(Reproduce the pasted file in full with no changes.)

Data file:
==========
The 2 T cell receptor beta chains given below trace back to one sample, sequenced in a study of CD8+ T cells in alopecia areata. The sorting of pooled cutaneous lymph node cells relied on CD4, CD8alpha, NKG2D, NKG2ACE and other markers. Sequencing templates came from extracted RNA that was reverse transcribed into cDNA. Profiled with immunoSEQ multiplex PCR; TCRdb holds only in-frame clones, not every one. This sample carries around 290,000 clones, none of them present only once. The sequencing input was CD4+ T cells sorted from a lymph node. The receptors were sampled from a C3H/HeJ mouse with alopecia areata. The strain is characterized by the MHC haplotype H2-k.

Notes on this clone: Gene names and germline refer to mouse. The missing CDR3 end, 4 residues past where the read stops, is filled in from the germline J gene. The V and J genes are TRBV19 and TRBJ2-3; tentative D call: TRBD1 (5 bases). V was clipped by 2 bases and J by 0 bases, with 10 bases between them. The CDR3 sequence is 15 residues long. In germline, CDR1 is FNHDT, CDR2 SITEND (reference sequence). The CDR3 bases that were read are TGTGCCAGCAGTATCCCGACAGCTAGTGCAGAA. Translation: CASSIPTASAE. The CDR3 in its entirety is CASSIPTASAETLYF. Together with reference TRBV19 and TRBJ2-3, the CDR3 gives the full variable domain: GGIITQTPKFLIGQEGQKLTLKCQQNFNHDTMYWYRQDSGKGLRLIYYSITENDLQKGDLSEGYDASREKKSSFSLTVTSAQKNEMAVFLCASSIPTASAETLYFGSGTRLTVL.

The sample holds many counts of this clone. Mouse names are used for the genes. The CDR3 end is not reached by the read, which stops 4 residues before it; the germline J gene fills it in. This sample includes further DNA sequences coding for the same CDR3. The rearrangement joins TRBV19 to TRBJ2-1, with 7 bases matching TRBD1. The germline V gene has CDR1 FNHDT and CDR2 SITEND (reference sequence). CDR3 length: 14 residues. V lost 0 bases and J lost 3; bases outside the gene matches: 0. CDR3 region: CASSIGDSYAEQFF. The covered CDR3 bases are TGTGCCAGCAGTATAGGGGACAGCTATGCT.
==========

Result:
The 2 T cell receptor beta chains given below trace back to one sample, sequenced in a study of CD8+ T cells in alopecia areata. The sorting of pooled cutaneous lymph node cells relied on CD4, CD8alpha, NKG2D, NKG2ACE and other markers. Sequencing templates came from extracted RNA that was reverse transcribed into cDNA. Profiled with immunoSEQ multiplex PCR; TCRdb holds only in-frame clones, not every one. This sample carries around 290,000 clones, none of them present only once. The sequencing input was CD4+ T cells sorted from a lymph node. The receptors were sampled from a C3H/HeJ mouse with alopecia areata. The strain is characterized by the MHC haplotype H2-k.

Notes on this clone: Gene names and germline refer to mouse. The missing CDR3 end, 4 residues past where the read stops, is filled in from the germline J gene. The V and J genes are TRBV19 and TRBJ2-3; tentative D call: TRBD1 (5 bases). V was clipped by 2 bases and J by 0 bases, with 10 bases between them. The CDR3 sequence is 15 residues long. In germline, CDR1 is FNHDT, CDR2 SITEND (reference sequence). The CDR3 bases that were read are TGTGCCAGCAGTATCCCGACAGCTAGTGCAGAA. Translation: CASSIPTASAE. The CDR3 in its entirety is CASSIPTASAETLYF. Together with reference TRBV19 and TRBJ2-3, the CDR3 gives the full variable domain: GGIITQTPKFLIGQEGQKLTLKCQQNFNHDTMYWYRQDSGKGLRLIYYSITENDLQKGDLSEGYDASREKKSSFSLTVTSAQKNEMAVFLCASSIPTASAETLYFGSGTRLTVL.

The sample holds many counts of this clone. Mouse names are used for the genes. The CDR3 end is not reached by the read, which stops 4 residues before it; the germline J gene fills it in. This sample includes further DNA sequences coding for the same CDR3. The rearrangement joins TRBV19 to TRBJ2-1, with 7 bases matching TRBD1. The germline V gene has CDR1 FNHDT and CDR2 SITEND (reference sequence). CDR3 length: 14 residues. V lost 0 bases and J lost 3; bases outside the gene matches: 0. CDR3 region: CASSIGDSYAEQFF. The covered CDR3 bases are TGTGCCAGCAGTATAGGGGACAGCTATGCT.